With Stevenage Borough Council leader Sharon Taylor becoming Baroness Taylor of Stevenage last week, we thought we’d take a look at other House of Lords members with Stevenage links. 

As a new town, Stevenage doesn’t have a long list of people connected to it being elevated to the upper chamber, but here are three who managed it. 

1. Baroness Denington of Stevenage

The Comet: Baroness Denington of Stevenage in 1978, on the occasion of her raising to the peerage.Baroness Denington of Stevenage in 1978, on the occasion of her raising to the peerage. (Image: Stevenage Museum)

Baroness Taylor is following in the footsteps of Evelyn Denington, who also made the leap to the Lords following her local leadership as a member of the Labour party. 

From 1966 until its dissolution in 1980, Baroness Denington served as chair of the Stevenage Development Corporation, the precursor to Stevenage Borough Council. She had been a member of the corporation since 1950. 

Her time in Stevenage saw the creation of a pedestrianised town centre, the building of many schools, and the opening of Lister Hospital. 

She was born in Woolwich, southeast London, in 1907, and was part of the London political scene both before and after her membership of the Stevenage Development Corporation.

The Comet: Baroness Denington of Stevenage in 1978 with HM Queen Elizabeth, the Queen Mother.Baroness Denington of Stevenage in 1978 with HM Queen Elizabeth, the Queen Mother. (Image: Stevenage Museum)

With a special interest in housing, she also served as chair of the Greater London Council from 1975-76 before being created a peer in 1978, with the title Baroness Denington of Stevenage in the County of Hertford. She died 20 years later, in 1998. 

You can hear Baroness Denington speaking about her time in Stevenage on the Talking New Town’s website here.

Earl Jowitt 

The Comet: Earl Jowitt in 1940.Earl Jowitt in 1940. (Image: Wikimedia Commons)

William Jowitt is the only person in this list with a connection to Stevenage before it became a new town.

He was born in 1885, when the population of the town was around 3,300 people – compared to 89,500 in 2021. 

His father was Reverend William Jowitt, Rector of Stevenage, and he had a privileged education culminating in a law degree at New College, Oxford.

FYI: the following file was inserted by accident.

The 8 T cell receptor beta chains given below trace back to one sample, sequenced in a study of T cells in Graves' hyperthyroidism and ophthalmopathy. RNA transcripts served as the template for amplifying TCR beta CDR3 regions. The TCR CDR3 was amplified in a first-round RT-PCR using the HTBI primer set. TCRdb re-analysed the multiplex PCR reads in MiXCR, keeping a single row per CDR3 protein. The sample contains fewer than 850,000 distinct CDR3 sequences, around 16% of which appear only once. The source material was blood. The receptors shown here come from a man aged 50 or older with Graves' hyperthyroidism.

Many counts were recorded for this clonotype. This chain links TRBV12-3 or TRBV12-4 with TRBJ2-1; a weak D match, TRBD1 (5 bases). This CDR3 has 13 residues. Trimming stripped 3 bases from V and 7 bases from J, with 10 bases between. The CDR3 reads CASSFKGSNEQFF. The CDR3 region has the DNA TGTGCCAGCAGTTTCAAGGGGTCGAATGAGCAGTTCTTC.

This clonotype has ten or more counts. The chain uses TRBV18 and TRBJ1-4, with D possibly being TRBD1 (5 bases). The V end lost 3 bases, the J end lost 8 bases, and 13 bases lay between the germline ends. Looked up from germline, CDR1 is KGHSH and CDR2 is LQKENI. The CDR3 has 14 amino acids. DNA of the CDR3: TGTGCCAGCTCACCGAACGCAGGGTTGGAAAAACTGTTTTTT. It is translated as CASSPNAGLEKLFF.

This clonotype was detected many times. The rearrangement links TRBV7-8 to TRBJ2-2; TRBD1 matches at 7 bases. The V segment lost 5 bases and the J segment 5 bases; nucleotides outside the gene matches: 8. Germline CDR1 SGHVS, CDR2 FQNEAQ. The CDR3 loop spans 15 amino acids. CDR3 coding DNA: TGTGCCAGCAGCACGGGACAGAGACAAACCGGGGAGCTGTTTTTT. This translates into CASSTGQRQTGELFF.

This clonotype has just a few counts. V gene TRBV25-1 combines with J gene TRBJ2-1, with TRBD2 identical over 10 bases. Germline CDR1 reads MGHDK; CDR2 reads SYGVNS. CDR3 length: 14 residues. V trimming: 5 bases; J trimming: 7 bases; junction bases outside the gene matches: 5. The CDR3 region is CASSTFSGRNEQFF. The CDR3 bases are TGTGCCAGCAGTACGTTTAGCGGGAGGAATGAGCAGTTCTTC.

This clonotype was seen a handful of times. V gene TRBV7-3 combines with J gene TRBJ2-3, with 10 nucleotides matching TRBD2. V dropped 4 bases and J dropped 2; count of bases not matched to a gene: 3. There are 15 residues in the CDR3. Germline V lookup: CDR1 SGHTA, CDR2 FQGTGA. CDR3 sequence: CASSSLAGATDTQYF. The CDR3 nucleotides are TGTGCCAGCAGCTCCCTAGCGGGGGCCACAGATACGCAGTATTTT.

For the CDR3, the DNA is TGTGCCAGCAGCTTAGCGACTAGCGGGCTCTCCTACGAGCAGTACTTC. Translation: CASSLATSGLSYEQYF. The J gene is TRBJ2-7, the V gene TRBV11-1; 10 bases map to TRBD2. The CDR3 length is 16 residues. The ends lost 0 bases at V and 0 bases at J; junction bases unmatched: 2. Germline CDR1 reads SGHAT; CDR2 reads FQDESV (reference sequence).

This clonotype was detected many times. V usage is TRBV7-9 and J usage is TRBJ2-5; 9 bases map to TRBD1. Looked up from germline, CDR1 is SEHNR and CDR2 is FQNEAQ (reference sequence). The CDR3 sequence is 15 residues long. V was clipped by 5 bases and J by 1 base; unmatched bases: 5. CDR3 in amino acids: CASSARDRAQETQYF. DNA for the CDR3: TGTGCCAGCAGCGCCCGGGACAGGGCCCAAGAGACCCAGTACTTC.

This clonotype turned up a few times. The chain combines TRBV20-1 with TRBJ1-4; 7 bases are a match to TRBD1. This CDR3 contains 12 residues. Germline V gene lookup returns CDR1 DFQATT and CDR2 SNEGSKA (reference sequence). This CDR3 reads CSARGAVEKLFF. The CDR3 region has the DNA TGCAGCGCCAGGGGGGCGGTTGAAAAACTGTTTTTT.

In 1909, he became a barrister and embarked on his legal career. A political career followed soon after, as he was elected a Liberal MP in 1922.

After a tumultuous few years that saw him in and out of Parliament, he served as Attorney General between 1929 and 1932 when Ramsay MacDonald was prime minister of a Labour minority government and then a National Government. 

Out of the House of Commons in the mid-1930s, he called for an end to the appeasement of Hitler’s Germany and for an increase in spending on rearmament.

In 1939, he became an MP again after winning a by-election in Ashton-under-Lyme. 

Shortly after Winston Churchill became Prime Minister of a coalition government in 1940, Jowitt became solicitor general and went onto hold a number of cabinet posts during the Second World War. 

Following VE Day in 1945, Labour won the General Election and the new Prime Minister, Clement Attlee, decided to make Jowitt Lord Chancellor.

He duly became Baron Jowitt, of Stevenage in the County of Hertford, and served as Lord Chancellor until the Conservative victory in the General Election of 1951. 

In the meantime, he had become Labour’s leader in the House of Lords, and had his title changed twice – to Viscount Jowitt, of Stevenage in the County of Hertford, then to Viscount Stevenage.

In 1952, he became simply Earl Jowitt and he died five years later, at the age of 72. 

Baroness Williams of Crosby

The Comet: Baroness Williams of Crosby in 2014.Baroness Williams of Crosby in 2014. (Image: Wikimedia Commons)

The final figure on this list, Baroness Williams also spent much of her life in the Labour party. 

She was born in Chelsea in 1930, and her mother was Vera Brittain, the famous pacifist.

After being educated at St Paul’s and Oxford, she became a journalist before embarking on her political career. 

Baroness Williams was unsuccessful in her first two attempts to be elected to parliament, but won the seat of Hitchin for Labour in the 1964 General Election.

At the time, the constituency included the new town of Stevenage, and when the boundaries changed in 1974 she became MP for the newly created constituency of Hertford and Stevenage. 

During her time as local MP, she held a number of ministerial and shadow ministerial positions, and also stood for the deputy leadership of the Labour party in 1976.

She lost to Michael Foot, who would later become leader of the party. 

In 1979, the Conservatives won the seat of Hertford and Stevenage and Williams found herself out of the House of Commons. 

Her time in the Labour party also ended soon after. Unhappy with its increasingly left-wing nature under Foot’s leadership, she resigned her membership in 1981 and helped found the new Social Democratic Party with Roy Jenkins, David Owen and Bill Rodgers – the ‘gang of four’. 

In the same year, she won the seat of Crosby for the SDP and became their first MP. Just two years later, however, at the 1983 General Election, she lost the seat. 

She never returned to the House of Commons, but in 1993 she was appointed a life peer as Baroness Williams of Crosby, of Stevenage in the County of Hertfordshire. 

As the SDP had merged with the Liberals to become the Liberal Democrats, she then became the leader of the Lib Dems in the House of Lords from 2001 to 2004. 

Her political career ended in 2016, when she retired from the House of Lords. She died in 2021.